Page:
Filling in gaps with some on-demand temps could be helpful, but it’s no replacement for well-trained, permanent employees. As unemployment levels hit rock-bottom lows, it’s understandable that retailers will turn to any means available to find workers and on-demand employees could make sense for some roles, but I don’t see this changing the full-time/part-time mix dramatically.
  • Posted on: 05/10/2018

    Why is Amazon partnering with Sears again?

    In a word – desperation. I suspect that Amazon sees the Sears Auto Centers as a way to offer mechanical services to Amazon customers with very little downside. Sears will take anything it can get, and collaborating with Amazon gives Sears a small boost. But that’s all it is, a small boost. After everything Sears has been through (and continues to go through) it’s hard to see how this is anything but a Lampert lark. Sears has lost its credibility and this move won’t make much difference.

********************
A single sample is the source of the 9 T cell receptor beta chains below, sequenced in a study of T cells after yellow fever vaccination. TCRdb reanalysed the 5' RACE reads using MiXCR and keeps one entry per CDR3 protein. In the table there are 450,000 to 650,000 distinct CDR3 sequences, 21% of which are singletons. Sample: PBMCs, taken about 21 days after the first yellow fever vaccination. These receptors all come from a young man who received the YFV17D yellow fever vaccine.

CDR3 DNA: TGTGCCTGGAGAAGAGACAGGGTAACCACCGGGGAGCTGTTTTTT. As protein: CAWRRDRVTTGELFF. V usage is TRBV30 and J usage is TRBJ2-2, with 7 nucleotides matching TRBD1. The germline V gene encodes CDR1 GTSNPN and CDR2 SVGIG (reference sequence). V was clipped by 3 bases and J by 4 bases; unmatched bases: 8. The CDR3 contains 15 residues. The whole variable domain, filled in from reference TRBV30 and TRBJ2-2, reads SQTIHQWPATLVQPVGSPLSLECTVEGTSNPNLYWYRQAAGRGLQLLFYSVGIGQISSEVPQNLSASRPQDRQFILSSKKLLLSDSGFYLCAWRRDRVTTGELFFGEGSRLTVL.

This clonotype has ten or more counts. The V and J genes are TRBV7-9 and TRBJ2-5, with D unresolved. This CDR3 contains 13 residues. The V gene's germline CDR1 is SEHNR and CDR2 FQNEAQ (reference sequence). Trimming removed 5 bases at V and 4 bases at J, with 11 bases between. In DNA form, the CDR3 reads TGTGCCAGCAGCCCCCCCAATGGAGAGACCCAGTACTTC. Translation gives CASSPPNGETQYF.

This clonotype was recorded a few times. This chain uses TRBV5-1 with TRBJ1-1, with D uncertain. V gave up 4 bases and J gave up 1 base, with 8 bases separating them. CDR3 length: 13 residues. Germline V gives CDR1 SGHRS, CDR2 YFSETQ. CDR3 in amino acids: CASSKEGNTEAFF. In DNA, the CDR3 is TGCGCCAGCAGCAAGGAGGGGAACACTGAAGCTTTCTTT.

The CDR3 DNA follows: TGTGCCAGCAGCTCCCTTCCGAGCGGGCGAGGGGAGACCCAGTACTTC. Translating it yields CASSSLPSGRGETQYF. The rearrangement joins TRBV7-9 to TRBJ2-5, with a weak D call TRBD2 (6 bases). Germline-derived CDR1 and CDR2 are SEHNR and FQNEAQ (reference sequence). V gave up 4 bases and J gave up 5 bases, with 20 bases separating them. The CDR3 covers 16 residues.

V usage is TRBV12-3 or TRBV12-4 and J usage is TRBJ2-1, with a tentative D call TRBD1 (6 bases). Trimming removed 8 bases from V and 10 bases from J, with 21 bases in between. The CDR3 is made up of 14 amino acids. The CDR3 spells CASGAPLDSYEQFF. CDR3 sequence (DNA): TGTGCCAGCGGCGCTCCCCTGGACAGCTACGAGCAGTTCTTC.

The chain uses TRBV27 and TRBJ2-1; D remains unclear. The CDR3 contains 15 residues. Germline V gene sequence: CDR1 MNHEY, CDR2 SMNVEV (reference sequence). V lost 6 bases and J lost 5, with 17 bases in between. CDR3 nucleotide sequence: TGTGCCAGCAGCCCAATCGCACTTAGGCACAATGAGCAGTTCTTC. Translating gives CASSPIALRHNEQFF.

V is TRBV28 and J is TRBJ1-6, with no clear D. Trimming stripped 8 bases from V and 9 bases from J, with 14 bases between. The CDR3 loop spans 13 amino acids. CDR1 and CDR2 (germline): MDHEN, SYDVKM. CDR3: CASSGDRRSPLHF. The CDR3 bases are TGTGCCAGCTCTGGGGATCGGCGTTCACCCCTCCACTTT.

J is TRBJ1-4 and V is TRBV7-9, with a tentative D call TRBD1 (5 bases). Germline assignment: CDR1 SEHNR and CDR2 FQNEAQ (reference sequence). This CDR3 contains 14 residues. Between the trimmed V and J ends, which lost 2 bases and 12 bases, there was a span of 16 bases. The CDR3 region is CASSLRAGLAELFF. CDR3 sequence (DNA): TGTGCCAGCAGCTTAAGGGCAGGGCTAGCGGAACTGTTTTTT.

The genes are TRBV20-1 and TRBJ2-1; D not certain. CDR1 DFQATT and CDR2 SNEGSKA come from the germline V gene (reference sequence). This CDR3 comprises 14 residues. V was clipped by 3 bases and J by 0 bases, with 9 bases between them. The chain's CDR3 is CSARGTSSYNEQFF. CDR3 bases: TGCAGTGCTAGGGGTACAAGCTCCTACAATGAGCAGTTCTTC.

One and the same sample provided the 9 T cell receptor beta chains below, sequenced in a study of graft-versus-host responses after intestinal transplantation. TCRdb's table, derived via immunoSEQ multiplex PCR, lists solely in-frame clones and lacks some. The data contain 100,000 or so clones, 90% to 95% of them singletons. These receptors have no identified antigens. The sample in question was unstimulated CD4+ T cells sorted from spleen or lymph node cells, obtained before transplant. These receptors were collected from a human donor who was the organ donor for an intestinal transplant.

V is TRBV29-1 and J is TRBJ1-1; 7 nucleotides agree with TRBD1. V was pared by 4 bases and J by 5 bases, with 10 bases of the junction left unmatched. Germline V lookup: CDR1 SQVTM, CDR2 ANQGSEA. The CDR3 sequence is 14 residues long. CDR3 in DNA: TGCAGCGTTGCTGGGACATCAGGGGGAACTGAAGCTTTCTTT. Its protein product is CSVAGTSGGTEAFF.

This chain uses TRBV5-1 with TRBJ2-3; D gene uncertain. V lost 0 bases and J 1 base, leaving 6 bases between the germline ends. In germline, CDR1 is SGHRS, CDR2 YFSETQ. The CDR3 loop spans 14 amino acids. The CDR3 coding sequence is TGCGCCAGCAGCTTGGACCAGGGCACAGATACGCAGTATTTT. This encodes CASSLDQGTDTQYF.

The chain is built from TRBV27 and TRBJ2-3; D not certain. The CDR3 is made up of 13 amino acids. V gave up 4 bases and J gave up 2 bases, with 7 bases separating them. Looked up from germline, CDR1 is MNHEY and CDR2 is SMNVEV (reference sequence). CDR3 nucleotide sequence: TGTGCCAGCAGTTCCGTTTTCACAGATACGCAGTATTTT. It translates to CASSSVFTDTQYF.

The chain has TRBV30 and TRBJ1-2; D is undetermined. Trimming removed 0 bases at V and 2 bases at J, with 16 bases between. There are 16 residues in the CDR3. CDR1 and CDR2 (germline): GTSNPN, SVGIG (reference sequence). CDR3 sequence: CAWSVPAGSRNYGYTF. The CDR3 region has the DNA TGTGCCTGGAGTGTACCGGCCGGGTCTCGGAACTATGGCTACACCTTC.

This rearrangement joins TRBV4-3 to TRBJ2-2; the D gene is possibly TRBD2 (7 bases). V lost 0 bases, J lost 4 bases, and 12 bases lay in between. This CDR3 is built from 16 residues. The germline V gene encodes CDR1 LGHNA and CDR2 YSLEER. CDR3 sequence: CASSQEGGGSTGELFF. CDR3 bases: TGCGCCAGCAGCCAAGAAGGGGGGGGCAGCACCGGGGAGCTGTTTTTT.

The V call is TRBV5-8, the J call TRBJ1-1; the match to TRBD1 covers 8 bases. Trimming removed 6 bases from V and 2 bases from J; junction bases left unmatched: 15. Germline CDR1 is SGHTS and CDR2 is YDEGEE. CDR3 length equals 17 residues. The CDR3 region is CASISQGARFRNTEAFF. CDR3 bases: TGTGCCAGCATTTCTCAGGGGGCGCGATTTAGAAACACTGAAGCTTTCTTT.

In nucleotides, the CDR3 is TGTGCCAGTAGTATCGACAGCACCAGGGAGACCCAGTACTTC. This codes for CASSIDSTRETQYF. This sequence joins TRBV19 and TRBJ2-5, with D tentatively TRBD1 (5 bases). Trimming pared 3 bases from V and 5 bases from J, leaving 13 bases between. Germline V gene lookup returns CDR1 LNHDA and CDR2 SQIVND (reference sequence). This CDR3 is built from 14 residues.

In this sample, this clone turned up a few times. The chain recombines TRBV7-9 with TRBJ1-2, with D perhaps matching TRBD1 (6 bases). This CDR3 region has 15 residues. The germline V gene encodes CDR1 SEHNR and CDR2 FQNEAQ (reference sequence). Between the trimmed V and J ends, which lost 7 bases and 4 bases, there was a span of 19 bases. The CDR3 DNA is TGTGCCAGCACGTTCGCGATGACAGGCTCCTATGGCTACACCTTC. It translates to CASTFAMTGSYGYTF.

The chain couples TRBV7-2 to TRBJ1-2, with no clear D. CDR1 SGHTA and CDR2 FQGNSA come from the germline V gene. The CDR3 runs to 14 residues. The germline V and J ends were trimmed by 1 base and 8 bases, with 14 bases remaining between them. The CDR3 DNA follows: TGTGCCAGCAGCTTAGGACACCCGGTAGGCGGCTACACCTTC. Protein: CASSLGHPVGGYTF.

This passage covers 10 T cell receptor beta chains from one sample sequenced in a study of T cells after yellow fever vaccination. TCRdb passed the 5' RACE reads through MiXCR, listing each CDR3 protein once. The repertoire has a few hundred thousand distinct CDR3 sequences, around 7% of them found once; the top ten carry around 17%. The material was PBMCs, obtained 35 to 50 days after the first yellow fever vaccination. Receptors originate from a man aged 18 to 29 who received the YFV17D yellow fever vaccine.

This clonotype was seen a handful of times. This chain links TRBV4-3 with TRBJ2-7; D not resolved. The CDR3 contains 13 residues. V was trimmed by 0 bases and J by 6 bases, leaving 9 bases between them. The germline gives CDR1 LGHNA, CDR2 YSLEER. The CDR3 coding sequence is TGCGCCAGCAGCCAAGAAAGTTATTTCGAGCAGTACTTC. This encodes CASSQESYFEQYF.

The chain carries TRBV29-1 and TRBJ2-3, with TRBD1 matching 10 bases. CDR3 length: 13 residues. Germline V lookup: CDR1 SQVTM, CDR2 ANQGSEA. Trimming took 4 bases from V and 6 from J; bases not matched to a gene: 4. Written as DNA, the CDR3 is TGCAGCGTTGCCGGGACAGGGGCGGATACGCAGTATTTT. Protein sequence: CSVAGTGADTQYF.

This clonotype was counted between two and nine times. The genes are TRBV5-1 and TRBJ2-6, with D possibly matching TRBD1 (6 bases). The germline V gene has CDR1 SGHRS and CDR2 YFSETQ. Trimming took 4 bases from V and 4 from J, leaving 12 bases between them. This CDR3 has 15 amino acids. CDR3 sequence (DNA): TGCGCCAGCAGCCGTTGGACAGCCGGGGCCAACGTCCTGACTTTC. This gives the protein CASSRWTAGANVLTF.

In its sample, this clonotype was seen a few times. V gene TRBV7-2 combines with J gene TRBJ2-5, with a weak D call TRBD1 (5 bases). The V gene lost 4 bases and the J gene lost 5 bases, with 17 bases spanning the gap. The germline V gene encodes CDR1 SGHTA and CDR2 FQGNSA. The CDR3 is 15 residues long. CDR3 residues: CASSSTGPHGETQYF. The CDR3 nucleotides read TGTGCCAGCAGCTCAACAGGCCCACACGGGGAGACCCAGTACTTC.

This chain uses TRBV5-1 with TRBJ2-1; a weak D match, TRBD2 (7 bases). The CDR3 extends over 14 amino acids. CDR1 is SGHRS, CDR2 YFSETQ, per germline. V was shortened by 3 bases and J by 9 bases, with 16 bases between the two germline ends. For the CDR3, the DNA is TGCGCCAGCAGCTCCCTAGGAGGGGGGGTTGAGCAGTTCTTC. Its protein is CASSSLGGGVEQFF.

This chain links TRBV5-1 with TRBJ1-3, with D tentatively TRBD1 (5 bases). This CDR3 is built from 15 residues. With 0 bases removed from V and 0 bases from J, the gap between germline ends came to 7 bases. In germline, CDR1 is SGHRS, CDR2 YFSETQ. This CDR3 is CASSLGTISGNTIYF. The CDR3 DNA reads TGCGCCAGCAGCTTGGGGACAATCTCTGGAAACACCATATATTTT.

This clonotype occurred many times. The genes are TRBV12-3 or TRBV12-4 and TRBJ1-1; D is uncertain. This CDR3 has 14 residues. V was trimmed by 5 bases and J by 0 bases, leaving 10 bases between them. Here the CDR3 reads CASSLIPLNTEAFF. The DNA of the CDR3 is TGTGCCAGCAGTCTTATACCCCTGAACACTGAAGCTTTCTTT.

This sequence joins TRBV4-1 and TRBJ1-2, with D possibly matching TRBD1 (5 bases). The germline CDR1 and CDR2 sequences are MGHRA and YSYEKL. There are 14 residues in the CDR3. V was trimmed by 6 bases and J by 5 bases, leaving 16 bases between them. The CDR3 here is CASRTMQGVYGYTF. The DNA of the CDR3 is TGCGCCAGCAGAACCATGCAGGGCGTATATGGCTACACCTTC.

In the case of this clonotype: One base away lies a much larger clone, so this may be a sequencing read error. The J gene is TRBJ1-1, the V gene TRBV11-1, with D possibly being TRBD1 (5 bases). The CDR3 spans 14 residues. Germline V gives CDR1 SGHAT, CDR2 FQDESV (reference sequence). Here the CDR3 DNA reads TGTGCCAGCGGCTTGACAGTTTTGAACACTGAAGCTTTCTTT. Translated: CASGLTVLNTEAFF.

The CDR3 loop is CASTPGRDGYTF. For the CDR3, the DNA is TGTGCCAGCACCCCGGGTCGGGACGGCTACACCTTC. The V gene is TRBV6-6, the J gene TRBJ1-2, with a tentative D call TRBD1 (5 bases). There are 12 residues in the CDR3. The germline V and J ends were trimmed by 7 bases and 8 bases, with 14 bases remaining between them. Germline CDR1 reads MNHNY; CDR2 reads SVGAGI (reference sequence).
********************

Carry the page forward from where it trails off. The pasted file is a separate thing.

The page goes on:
• Posted on: 05/09/2018

    Walmart outbids Amazon for India’s Flipkart

    This deal gets Walmart both significant geographic expansion in India and logistical expertise in a burgeoning, complicated market – it also blocked Amazon’s ambitions. While I don’t see the Flipkart acquisition having an immediate impact on its war with Amazon, I do think it will prove to be a very important long-term play in the global battle for customers.
  • Posted on: 05/08/2018

    Walmart associates check out customers on the floor in pilot program

    Since check-out friction is a key cause for non-conversion, I think this is a smart move by Walmart. Too often retailers misguidedly create barriers when it comes to transaction processing instead of eliminating them, and programs like “Check Out with Me” could not only reduce check-out friction, but enhance the customer experience at the same time. While there’s merit to many of the check-out systems available, for most retailers I believe that the associated-enabled solutions present the most practical alternatives.